A wide swath of shade draped the side of the small house. Certain moments of the day gave this space an illusion of grace. It could only be described as an other world, as if one wandered into a small sanctuary.This wasn’t a curated space created from an owner’s wish to linger and rest awhile. It came about solely because of the exact combination of light and season. For a brief time, the simple space appeared sliced by a sunbeam. Amber glass bits encased within stucco, glinted and refracted light. Roy imagined himself in another world, a world filled with treasure. Magical, he thought. The young man paused and remembered, twenty five steps in either direction from the centre’s brilliance and the suspended moment ceased. He stood within the beam of light,closed his eyes and tumbled back through time.
Pansies flourished along the gardened edges of the stone path. Their dainty petals lifted to dance with the breeze. Within this peaceful mix of light and shadow, Roy stood soundless. Soon came a flash from memory. He envisioned two children; their heads tossed back, riotous waves of laughter rang out toward the heavens. Pure joy, light hearted bliss, emotions evoked only by those so innocent among us.
The calico cat settled on a patch of warm brick, eyes narrowed, watching the young man whose mind appeared deep in thought. Roy struggled to conjure the lost moment; a brief time between love and loss. He imagined himself an uncomplicated child of four. This long ago lad pumped the pedals of the box cart his father had carefully constructed. Alongside, seated upon a bench sat a dog, his beloved Jack Russell Terrier. Gone, the moment ended.
Roy shrugged, shook his mind to the present. He noticed the peeling paint on the wooden planks that surrounded the lower walls of the lowly structure. Dandelions, their blowsy tops long gone, bullied for space within the garden. The mangy cat’s tail thumped a miserable greeting. He saw their thrifted life, didn’t want it.
Fleeting, the beautiful memory and mood. Yet, he remembered …
It’s just a chair, an old chair. Yet, if this chair could speak; the stories it might tell. The couple who sat on them, gone. Perhaps it would share the couple’s Saturday morning plans as they prepared the necessary grocery list. Their turn to host an evening’s cocktail social for the neighbours.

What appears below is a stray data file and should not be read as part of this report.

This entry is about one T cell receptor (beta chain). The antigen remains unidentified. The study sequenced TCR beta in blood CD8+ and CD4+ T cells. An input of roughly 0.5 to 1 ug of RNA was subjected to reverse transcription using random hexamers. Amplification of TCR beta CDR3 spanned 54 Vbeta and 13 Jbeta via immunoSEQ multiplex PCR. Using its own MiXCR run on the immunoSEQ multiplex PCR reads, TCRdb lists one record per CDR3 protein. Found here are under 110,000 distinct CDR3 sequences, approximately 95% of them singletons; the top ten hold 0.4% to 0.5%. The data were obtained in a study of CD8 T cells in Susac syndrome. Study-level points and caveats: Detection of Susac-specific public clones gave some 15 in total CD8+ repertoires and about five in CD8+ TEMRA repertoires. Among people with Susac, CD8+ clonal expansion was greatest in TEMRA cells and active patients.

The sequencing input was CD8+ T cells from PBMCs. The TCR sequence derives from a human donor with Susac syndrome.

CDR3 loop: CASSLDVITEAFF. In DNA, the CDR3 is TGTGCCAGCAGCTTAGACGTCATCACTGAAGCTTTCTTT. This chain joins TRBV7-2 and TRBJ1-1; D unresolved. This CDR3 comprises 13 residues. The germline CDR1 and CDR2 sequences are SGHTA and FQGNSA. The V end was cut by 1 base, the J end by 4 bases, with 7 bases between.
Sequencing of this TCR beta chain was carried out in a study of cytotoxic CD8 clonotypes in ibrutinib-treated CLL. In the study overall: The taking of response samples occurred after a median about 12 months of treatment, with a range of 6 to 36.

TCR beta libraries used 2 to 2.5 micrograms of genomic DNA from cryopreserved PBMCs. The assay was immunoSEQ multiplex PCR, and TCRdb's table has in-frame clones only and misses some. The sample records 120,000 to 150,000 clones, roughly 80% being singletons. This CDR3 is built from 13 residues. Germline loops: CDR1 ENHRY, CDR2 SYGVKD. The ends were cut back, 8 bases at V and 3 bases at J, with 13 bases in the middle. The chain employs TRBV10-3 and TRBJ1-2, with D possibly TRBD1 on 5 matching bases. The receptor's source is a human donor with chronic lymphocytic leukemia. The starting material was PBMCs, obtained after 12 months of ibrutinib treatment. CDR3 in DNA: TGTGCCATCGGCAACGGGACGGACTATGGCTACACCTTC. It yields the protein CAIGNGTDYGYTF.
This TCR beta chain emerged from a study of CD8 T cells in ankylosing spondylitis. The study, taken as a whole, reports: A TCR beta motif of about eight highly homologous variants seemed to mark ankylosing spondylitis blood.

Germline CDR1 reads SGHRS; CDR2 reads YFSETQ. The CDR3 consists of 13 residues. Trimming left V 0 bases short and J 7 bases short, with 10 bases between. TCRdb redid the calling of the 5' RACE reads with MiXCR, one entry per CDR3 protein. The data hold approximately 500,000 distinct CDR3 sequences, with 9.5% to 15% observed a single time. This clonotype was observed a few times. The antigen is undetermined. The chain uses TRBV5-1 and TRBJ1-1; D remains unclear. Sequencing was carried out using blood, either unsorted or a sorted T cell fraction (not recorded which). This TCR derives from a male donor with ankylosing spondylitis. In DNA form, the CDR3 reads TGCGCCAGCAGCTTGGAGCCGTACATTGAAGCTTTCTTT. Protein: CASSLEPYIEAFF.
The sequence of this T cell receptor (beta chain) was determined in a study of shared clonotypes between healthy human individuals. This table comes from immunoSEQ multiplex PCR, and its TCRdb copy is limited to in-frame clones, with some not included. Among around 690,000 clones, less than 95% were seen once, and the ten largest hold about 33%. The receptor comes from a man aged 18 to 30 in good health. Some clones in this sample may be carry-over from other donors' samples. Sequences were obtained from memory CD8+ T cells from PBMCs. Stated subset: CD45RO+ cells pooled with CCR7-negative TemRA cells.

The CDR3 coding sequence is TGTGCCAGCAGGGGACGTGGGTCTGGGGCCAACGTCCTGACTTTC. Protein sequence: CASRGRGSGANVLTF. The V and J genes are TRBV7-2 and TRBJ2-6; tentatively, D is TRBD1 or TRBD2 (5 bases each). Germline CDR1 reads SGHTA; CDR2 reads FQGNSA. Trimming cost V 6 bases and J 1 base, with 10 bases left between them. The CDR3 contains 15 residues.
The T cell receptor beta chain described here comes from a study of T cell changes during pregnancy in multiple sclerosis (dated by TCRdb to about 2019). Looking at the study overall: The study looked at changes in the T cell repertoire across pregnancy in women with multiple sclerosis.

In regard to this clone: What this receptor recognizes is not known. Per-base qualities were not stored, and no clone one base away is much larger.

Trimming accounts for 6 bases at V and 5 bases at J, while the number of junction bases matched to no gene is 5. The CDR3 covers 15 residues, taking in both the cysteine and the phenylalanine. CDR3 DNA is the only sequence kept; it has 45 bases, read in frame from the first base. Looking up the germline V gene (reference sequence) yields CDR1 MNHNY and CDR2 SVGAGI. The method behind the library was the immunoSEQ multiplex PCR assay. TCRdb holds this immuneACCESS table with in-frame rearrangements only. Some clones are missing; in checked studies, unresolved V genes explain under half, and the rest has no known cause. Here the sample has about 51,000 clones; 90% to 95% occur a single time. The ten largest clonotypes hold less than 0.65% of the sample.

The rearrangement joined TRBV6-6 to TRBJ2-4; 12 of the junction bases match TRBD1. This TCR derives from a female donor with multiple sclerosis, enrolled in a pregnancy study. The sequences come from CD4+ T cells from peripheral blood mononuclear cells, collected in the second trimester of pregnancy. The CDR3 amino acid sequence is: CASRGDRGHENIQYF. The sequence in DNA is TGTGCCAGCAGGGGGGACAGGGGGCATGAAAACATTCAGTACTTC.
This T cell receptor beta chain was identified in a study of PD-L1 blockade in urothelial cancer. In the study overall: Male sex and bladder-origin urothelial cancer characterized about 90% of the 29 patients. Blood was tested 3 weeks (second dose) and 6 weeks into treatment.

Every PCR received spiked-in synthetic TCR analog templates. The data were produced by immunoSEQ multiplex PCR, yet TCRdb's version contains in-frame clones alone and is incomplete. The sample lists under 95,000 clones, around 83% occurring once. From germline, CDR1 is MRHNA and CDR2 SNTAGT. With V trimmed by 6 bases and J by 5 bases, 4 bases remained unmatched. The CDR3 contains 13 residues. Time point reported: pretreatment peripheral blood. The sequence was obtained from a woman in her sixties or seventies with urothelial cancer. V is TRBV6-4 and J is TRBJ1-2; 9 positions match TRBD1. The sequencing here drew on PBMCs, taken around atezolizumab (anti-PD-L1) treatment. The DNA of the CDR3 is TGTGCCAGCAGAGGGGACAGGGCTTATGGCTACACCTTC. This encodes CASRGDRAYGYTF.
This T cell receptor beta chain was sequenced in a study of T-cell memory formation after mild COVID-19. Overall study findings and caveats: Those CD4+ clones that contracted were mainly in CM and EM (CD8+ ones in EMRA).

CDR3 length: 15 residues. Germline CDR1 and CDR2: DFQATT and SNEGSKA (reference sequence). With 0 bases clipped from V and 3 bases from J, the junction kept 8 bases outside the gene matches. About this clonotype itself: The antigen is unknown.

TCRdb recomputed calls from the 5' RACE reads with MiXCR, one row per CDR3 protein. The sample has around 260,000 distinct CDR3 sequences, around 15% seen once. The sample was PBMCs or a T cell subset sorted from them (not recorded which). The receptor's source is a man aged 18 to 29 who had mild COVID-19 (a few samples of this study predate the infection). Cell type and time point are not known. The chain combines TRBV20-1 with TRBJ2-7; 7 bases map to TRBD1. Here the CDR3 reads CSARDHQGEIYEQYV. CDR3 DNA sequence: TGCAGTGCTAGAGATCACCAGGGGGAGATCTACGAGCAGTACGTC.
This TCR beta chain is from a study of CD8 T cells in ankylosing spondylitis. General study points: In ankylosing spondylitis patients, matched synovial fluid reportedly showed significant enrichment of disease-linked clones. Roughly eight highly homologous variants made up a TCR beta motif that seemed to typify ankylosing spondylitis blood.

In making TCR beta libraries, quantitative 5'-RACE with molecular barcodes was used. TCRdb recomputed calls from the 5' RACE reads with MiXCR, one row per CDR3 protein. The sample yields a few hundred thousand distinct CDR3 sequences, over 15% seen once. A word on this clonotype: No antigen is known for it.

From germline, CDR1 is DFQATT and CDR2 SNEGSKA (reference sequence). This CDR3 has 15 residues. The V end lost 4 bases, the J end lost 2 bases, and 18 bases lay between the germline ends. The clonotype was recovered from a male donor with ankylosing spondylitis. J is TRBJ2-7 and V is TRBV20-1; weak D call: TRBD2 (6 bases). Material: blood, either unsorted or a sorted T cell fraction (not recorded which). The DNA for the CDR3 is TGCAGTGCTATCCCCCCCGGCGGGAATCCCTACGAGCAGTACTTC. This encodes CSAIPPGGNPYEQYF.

“Cliff,don’t forget the Glen Fiddich.”
They were big on appetizers and scotch. Politics, quail and rose gardens. They visited France. I remember.
The chair sat in the garage. I felt an overwhelming need to take a pause and notice. Lovely in its simplicity, the curved back begged touch, beckoned me to slip fingertips along the sloped top.
The chair and its twin remained in a garage for several years. Ignored. Dampness set in. The wood split and greyed. The nail heads rusted and seeped.The chairs stood disgraced.They knew she’d never approve of their current state of affairs.
Annie Sloan chalk paint never disappoints. I washed the grime away. Dressed in a coat as white as snowbells in early spring, the chair straightened. Pretty, fresh. After a gentle sand, the chair’s personality shone through. Paint slipped off the wood in all the right places. A buff of wax and she smiled. I remembered.
As an afterthought, I applied a royalish stencil, minus the crown. Which is just as well. Enough, it’s just enough.
Today was a quiet day; a day to putter and “nest.”In between gusting winds and rare moments when rays of warm sunshine kissed through the chill, I managed to get my rear in gear and tackle a funky, junky old chair that has spent too many winters in a shed.Two coats of annie sloan white chalkpaint and “ta da!” Tomorrow I’ll sand the paint, consider touch ups, and perhaps add a stencilled crown. Stay tuned for the final reveal.
PS~ A "shout out" to my inspirational blogging sister, Found This, Painted That. https://foundthispaintedthat.wordpress.com/